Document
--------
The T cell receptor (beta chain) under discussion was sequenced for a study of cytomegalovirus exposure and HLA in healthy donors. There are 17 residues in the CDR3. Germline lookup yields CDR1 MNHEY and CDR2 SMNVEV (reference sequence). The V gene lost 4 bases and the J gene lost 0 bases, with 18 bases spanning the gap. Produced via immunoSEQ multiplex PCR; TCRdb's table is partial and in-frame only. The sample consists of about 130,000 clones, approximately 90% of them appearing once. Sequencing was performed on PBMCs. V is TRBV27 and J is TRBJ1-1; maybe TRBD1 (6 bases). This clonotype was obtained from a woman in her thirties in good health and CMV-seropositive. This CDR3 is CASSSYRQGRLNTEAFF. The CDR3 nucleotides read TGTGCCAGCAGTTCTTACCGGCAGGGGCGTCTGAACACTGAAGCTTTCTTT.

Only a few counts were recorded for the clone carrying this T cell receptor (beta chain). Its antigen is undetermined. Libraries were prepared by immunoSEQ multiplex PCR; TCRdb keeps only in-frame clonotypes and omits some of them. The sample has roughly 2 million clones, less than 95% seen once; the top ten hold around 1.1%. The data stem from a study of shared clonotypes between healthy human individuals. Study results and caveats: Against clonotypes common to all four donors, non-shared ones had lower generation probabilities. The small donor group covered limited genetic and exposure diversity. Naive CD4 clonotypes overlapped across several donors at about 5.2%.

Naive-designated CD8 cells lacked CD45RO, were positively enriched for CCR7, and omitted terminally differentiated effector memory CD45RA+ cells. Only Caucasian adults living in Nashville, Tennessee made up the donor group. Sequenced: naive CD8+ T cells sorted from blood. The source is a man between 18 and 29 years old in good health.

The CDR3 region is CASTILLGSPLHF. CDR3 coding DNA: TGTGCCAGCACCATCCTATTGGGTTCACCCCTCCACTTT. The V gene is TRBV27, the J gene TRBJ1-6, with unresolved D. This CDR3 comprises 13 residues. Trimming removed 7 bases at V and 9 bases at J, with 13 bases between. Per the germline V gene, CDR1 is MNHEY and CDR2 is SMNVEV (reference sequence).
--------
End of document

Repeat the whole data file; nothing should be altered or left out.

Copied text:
The T cell receptor (beta chain) under discussion was sequenced for a study of cytomegalovirus exposure and HLA in healthy donors. There are 17 residues in the CDR3. Germline lookup yields CDR1 MNHEY and CDR2 SMNVEV (reference sequence). The V gene lost 4 bases and the J gene lost 0 bases, with 18 bases spanning the gap. Produced via immunoSEQ multiplex PCR; TCRdb's table is partial and in-frame only. The sample consists of about 130,000 clones, approximately 90% of them appearing once. Sequencing was performed on PBMCs. V is TRBV27 and J is TRBJ1-1; maybe TRBD1 (6 bases). This clonotype was obtained from a woman in her thirties in good health and CMV-seropositive. This CDR3 is CASSSYRQGRLNTEAFF. The CDR3 nucleotides read TGTGCCAGCAGTTCTTACCGGCAGGGGCGTCTGAACACTGAAGCTTTCTTT.

Only a few counts were recorded for the clone carrying this T cell receptor (beta chain). Its antigen is undetermined. Libraries were prepared by immunoSEQ multiplex PCR; TCRdb keeps only in-frame clonotypes and omits some of them. The sample has roughly 2 million clones, less than 95% seen once; the top ten hold around 1.1%. The data stem from a study of shared clonotypes between healthy human individuals. Study results and caveats: Against clonotypes common to all four donors, non-shared ones had lower generation probabilities. The small donor group covered limited genetic and exposure diversity. Naive CD4 clonotypes overlapped across several donors at about 5.2%.

Naive-designated CD8 cells lacked CD45RO, were positively enriched for CCR7, and omitted terminally differentiated effector memory CD45RA+ cells. Only Caucasian adults living in Nashville, Tennessee made up the donor group. Sequenced: naive CD8+ T cells sorted from blood. The source is a man between 18 and 29 years old in good health.

The CDR3 region is CASTILLGSPLHF. CDR3 coding DNA: TGTGCCAGCACCATCCTATTGGGTTCACCCCTCCACTTT. The V gene is TRBV27, the J gene TRBJ1-6, with unresolved D. This CDR3 comprises 13 residues. Trimming removed 7 bases at V and 9 bases at J, with 13 bases between. Per the germline V gene, CDR1 is MNHEY and CDR2 is SMNVEV (reference sequence).